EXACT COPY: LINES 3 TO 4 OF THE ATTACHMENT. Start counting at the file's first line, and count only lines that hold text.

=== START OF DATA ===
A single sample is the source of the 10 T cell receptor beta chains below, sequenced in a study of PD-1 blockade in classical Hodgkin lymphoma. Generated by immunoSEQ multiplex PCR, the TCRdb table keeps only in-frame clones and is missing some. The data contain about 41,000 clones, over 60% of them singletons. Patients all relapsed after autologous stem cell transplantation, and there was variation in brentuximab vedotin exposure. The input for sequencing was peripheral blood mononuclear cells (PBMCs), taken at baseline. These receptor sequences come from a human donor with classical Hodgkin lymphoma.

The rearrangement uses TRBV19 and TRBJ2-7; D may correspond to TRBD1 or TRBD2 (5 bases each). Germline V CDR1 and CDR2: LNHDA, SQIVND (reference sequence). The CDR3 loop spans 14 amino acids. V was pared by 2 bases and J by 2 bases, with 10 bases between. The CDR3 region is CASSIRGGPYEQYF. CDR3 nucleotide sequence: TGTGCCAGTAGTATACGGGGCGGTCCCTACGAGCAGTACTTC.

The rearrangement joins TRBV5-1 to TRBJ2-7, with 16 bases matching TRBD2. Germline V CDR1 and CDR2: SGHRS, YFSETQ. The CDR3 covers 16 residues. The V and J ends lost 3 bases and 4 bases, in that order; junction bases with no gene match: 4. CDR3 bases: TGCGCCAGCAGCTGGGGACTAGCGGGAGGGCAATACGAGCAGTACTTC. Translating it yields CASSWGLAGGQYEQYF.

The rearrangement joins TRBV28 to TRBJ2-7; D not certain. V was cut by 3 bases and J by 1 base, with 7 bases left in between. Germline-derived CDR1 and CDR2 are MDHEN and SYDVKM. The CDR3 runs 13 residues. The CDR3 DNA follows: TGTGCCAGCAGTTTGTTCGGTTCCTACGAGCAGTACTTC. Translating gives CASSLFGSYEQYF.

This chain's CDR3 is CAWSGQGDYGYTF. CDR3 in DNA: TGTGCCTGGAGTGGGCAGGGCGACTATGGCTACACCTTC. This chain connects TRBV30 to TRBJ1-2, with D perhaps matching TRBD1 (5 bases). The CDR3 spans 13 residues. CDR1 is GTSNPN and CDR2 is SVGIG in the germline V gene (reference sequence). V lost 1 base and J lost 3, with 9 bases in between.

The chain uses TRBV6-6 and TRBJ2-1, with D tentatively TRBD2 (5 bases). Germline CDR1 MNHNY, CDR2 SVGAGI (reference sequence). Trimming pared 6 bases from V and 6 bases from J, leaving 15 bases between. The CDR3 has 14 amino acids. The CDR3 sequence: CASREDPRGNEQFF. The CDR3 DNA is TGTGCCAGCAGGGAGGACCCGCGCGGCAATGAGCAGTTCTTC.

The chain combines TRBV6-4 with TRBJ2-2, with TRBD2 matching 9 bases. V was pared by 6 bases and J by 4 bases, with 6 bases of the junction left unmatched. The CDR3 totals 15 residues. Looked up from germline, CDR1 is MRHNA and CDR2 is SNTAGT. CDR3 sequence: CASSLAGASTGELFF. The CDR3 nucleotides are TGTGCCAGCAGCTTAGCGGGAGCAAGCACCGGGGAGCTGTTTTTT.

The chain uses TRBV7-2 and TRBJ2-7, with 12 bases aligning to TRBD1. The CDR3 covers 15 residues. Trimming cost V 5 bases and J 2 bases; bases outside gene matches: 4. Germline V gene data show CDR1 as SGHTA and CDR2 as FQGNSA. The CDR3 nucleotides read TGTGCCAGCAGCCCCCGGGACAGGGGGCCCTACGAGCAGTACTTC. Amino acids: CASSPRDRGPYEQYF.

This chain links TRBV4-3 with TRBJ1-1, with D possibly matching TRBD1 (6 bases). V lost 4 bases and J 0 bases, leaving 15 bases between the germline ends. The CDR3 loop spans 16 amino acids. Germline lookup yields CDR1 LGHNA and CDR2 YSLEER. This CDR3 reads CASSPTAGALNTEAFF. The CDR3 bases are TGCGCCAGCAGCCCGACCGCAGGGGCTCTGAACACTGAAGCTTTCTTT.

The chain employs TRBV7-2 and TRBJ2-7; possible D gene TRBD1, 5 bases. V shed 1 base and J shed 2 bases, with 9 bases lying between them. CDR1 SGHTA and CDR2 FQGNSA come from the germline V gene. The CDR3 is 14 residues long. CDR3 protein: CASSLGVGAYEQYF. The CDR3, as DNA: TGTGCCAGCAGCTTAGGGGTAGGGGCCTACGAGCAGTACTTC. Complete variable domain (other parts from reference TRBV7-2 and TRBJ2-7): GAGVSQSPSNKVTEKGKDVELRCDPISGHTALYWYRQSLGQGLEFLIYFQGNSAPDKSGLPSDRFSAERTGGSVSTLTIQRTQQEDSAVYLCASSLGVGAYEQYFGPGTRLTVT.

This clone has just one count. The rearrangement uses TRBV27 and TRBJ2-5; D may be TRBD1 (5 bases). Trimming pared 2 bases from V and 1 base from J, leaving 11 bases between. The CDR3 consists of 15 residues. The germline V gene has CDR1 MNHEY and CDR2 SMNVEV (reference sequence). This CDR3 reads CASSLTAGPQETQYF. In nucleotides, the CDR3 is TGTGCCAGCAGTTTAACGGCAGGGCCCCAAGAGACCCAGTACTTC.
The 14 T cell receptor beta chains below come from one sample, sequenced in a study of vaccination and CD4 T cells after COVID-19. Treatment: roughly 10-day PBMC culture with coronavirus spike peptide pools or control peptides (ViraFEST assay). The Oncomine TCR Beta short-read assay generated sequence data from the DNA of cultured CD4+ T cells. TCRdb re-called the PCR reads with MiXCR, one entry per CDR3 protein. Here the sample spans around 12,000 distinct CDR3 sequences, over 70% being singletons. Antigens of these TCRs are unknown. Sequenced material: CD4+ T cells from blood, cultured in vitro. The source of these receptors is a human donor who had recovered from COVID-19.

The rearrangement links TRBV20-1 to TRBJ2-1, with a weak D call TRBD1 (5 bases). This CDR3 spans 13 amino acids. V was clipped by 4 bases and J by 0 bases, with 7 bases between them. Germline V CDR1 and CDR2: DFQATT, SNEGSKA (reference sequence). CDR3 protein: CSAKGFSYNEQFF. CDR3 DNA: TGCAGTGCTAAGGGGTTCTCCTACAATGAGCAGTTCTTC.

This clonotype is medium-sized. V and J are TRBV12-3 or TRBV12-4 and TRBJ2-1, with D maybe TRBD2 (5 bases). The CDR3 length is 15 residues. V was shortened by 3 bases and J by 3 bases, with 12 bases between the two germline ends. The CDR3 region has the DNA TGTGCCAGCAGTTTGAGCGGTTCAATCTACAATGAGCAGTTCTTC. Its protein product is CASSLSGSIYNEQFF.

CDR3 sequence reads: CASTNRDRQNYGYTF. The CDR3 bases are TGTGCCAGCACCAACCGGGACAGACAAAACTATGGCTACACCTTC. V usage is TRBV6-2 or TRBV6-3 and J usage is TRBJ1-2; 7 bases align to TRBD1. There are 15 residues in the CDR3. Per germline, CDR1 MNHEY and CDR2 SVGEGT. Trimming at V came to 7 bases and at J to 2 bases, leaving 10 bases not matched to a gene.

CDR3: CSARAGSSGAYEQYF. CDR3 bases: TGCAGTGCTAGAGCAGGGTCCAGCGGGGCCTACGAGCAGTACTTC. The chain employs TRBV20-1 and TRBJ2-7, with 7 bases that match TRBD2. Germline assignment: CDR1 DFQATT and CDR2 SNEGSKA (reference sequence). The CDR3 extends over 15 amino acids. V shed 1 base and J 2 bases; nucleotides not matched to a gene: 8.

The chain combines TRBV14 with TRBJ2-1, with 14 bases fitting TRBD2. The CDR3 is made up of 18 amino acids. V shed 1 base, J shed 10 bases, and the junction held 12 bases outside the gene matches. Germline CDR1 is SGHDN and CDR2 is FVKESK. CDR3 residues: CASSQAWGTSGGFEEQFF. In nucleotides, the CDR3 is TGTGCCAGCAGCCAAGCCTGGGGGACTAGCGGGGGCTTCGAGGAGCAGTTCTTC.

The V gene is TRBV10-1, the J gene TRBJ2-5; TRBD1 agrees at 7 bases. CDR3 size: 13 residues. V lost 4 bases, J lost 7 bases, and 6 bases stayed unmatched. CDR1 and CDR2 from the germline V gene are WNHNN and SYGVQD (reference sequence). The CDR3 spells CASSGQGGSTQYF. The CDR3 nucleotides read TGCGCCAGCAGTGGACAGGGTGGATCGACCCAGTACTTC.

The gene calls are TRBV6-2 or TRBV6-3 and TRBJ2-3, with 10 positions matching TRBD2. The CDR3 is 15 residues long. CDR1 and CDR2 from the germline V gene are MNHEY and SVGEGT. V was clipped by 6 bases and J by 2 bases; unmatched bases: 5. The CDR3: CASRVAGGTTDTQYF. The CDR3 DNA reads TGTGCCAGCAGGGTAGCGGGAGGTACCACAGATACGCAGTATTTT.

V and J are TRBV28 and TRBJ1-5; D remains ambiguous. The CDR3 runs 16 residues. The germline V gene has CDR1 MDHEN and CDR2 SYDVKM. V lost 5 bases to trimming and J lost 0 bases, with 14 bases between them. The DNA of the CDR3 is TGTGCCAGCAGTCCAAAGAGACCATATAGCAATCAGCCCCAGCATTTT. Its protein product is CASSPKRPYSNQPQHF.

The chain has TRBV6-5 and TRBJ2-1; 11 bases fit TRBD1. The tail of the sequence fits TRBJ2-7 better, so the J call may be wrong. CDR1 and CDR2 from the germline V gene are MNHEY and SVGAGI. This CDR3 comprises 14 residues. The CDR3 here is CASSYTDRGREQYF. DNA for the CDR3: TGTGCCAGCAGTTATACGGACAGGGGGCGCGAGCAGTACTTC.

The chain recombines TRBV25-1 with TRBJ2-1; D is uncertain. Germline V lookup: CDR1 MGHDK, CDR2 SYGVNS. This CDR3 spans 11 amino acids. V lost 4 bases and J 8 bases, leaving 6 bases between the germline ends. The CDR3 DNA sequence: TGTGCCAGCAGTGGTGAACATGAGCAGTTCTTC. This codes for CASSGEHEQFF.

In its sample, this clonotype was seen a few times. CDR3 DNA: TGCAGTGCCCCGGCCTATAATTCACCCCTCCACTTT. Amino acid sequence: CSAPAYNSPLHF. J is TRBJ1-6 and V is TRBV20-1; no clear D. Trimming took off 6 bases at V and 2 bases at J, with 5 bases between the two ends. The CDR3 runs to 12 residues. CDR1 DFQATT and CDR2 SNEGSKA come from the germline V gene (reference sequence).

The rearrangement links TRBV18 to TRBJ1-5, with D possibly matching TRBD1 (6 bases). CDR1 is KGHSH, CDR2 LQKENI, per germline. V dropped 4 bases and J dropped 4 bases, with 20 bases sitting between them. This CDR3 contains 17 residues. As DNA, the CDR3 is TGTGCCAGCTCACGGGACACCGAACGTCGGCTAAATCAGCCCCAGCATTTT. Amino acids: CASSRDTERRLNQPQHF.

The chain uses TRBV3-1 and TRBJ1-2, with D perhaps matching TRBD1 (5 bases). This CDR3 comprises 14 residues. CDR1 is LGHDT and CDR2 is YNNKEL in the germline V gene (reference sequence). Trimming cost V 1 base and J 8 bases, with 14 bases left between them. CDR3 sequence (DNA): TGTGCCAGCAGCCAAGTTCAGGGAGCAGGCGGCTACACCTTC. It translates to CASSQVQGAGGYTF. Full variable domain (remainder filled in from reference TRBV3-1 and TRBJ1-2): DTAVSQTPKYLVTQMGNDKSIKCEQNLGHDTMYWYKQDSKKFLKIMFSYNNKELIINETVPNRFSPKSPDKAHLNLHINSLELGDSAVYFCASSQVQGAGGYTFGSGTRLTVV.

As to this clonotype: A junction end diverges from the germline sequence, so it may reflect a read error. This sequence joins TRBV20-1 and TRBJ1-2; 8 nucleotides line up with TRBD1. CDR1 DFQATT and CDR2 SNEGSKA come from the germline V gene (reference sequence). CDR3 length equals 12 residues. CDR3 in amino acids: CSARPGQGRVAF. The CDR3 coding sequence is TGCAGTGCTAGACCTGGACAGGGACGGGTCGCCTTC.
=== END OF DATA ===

The rearrangement joins TRBV5-1 to TRBJ2-7, with 16 bases matching TRBD2. Germline V CDR1 and CDR2: SGHRS, YFSETQ. The CDR3 covers 16 residues. The V and J ends lost 3 bases and 4 bases, in that order; junction bases with no gene match: 4. CDR3 bases: TGCGCCAGCAGCTGGGGACTAGCGGGAGGGCAATACGAGCAGTACTTC. Translating it yields CASSWGLAGGQYEQYF.

The rearrangement joins TRBV28 to TRBJ2-7; D not certain. V was cut by 3 bases and J by 1 base, with 7 bases left in between. Germline-derived CDR1 and CDR2 are MDHEN and SYDVKM. The CDR3 runs 13 residues. The CDR3 DNA follows: TGTGCCAGCAGTTTGTTCGGTTCCTACGAGCAGTACTTC. Translating gives CASSLFGSYEQYF.